BEDFORD-STUYVESANT — Changes could be coming to a part of Bedford-Stuyvesant’s Atlantic Avenue with a city study that could alter the strip now mostly occupied by auto shops and storage warehouses.
Department of City Planning officials presented their plans to Brooklyn Community Board 3 members Wednesday, detailing a study affecting approximately three blocks between Classon and Nostrand avenues along Atlantic Avenue.
The analysis comes after a push from neighboring Community Board 8 — which covers Prospect Heights and northern Crown Heights — for the city to study a possible rezoning in their neighborhood, roughly from Grand and Franklin avenues to Atlantic Avenue and Bergen Street.
Atlantic Avenue serves as the dividing line for the two community districts. Initially, the study was concentrated on Crown Heights, but city officials recently expanded their focus to include a portion of Bedford-Stuyvesant across the street, they said.
The area in question is zoned as M1-1, a manufacturing district with mostly industrial, open storage, auto shops and commercial properties.
CB8 members are proposing a new zoning tool for a mixed-use district that would include residential properties and maintain manufacturing to create jobs and development in the area.
“They’ve given us the task of making sure there’s an increase in jobs as well as affordable housing,” Alex Sommer, deputy director of DCP's Brooklyn office told CB3 housing and land use committee members Wednesday.
“At this point we are not planning to do a rezoning study. It is possible that a rezoning could come out of this, but currently the study would lead to a set of recommendations on the most appropriate land uses for this area,” added DCP representative Sanmati Naik.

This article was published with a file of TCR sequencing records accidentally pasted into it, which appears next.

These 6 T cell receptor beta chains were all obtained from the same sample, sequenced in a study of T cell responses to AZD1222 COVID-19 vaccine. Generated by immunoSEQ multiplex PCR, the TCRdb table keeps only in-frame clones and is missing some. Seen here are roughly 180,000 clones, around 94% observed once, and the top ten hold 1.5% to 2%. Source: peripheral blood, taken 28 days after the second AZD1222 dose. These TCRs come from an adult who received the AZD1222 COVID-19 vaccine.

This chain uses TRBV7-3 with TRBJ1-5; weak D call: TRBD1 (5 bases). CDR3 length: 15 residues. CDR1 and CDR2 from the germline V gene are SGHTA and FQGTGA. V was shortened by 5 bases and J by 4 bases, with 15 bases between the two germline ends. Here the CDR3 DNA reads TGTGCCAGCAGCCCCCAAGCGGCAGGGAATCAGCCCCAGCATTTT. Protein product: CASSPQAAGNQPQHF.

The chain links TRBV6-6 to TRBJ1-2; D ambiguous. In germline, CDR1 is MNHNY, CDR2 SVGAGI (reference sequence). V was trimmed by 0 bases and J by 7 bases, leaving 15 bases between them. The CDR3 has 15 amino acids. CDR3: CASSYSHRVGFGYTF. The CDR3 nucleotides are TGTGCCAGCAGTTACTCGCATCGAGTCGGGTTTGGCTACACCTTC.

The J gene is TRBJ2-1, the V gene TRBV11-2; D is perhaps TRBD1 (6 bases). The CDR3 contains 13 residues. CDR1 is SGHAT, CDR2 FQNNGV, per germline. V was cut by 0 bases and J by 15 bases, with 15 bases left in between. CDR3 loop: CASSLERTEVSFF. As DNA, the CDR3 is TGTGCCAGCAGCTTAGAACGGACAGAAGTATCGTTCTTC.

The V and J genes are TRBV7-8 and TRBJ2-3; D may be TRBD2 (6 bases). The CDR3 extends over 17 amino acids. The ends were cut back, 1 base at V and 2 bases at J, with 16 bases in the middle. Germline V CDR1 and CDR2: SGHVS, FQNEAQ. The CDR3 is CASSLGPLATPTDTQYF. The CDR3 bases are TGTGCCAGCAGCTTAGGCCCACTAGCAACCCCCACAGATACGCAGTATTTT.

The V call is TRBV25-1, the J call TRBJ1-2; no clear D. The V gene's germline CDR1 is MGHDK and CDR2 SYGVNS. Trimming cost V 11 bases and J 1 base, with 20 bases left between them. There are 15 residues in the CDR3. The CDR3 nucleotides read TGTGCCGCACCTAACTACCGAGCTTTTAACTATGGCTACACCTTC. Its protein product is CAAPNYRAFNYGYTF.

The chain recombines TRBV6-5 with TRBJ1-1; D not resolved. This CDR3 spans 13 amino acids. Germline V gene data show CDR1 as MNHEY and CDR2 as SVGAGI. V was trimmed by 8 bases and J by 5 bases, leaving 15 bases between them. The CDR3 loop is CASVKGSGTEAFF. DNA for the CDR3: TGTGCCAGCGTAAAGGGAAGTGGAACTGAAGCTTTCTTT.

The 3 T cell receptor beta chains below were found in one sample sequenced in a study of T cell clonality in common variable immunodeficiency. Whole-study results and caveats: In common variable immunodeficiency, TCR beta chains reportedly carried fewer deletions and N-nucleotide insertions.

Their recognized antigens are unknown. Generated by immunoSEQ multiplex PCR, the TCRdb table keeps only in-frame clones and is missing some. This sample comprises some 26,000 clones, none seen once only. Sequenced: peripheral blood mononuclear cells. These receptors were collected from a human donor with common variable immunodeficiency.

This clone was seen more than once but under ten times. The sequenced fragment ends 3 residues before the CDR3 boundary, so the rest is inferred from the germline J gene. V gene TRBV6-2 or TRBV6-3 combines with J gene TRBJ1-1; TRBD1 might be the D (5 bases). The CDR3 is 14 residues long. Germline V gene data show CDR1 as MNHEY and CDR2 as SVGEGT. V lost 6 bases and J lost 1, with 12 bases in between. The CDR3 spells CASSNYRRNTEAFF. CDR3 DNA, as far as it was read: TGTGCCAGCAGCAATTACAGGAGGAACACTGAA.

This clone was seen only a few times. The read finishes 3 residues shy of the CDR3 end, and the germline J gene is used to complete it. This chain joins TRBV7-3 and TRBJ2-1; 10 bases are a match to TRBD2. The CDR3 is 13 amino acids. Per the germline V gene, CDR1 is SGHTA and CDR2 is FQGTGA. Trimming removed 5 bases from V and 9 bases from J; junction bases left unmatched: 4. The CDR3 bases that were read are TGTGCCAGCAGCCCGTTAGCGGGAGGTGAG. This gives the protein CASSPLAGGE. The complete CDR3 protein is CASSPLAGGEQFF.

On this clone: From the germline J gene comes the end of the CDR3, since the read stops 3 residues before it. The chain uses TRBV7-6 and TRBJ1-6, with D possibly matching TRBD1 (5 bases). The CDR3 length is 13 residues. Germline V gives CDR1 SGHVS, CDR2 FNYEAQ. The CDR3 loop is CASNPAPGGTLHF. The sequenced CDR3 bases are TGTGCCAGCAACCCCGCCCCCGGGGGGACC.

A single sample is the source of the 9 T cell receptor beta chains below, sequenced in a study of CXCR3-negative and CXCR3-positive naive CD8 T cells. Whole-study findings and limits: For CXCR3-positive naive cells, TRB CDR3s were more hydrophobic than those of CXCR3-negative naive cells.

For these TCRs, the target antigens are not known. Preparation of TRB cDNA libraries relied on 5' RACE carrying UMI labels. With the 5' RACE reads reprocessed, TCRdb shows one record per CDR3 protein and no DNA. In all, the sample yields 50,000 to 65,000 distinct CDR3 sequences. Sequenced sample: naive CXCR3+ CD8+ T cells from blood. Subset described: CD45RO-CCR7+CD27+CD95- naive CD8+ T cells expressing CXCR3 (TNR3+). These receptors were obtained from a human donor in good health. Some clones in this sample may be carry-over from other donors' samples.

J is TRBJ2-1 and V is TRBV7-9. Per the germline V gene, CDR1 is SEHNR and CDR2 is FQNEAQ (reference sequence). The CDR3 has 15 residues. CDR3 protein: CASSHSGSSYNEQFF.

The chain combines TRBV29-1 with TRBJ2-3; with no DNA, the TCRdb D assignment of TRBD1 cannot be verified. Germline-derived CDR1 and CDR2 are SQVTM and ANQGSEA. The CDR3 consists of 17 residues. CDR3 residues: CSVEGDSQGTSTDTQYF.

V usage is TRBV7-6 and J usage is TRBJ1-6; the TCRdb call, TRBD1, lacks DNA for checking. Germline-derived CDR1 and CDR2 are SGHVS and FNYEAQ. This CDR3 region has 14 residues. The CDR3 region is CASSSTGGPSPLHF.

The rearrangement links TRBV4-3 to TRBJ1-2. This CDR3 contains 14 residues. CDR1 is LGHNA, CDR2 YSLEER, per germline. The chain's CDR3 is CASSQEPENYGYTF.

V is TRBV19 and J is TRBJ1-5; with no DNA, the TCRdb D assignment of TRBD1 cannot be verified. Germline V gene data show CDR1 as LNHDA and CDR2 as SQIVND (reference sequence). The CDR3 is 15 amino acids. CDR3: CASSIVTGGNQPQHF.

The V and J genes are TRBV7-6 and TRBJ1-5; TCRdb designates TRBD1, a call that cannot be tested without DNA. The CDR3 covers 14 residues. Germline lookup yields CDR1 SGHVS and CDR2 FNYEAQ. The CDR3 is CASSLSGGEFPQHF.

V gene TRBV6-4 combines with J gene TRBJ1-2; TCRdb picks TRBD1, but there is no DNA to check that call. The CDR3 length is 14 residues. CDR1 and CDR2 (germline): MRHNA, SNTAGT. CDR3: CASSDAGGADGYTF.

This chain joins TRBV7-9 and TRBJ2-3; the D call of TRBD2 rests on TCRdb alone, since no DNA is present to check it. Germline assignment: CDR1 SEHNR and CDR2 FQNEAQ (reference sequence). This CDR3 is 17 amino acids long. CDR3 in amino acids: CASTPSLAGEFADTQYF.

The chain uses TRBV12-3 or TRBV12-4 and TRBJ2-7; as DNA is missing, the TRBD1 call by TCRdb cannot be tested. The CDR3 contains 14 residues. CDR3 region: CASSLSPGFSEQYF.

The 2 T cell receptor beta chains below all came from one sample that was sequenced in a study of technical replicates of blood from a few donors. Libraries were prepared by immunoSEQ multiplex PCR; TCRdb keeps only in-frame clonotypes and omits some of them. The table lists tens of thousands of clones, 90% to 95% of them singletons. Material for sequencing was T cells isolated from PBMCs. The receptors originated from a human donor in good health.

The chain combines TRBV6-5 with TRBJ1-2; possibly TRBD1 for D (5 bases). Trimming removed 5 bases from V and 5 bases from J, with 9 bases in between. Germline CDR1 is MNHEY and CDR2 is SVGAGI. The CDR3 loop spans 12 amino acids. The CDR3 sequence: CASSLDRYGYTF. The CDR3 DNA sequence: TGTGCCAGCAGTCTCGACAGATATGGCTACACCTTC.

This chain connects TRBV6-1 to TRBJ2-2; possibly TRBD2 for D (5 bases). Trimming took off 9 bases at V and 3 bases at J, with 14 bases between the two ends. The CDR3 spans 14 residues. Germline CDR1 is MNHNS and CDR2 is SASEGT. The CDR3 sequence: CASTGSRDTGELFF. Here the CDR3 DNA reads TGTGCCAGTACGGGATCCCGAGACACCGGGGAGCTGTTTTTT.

"We don’t want to recommend something that is not really practical or viable."
The M1-1 district extends across Atlantic Avenue, which led officials to include a few blocks of Bed-Stuy in their analysis, they said.
“I think that there is a realization that our M1 zone is not as significant as CB8, so we don’t want to be swept up into what someone else wants,” said Michael McCaw, housing and land use committee vice chair for CB3.
“So that’s what we have to be mindful about.”
The study will look at the region from a land use, urban design and transportation context to understand what types of properties can be developed, officials said.
During their analysis, DCP will consider both community board’s feedback and vision for the area, though no immediate plans are set in stone, officials said.
“We honestly don’t know if this will actually end up as a zoning proposal,” Sommer said.
“Because it depends on a lot of factors, and where this falls into the priorities of both community boards, or a community board, as well as where this falls into our work plan as we look across the entire city.”
DCP plans on engaging with both boards and elected officials as they conduct the study over the course of the next year, they said.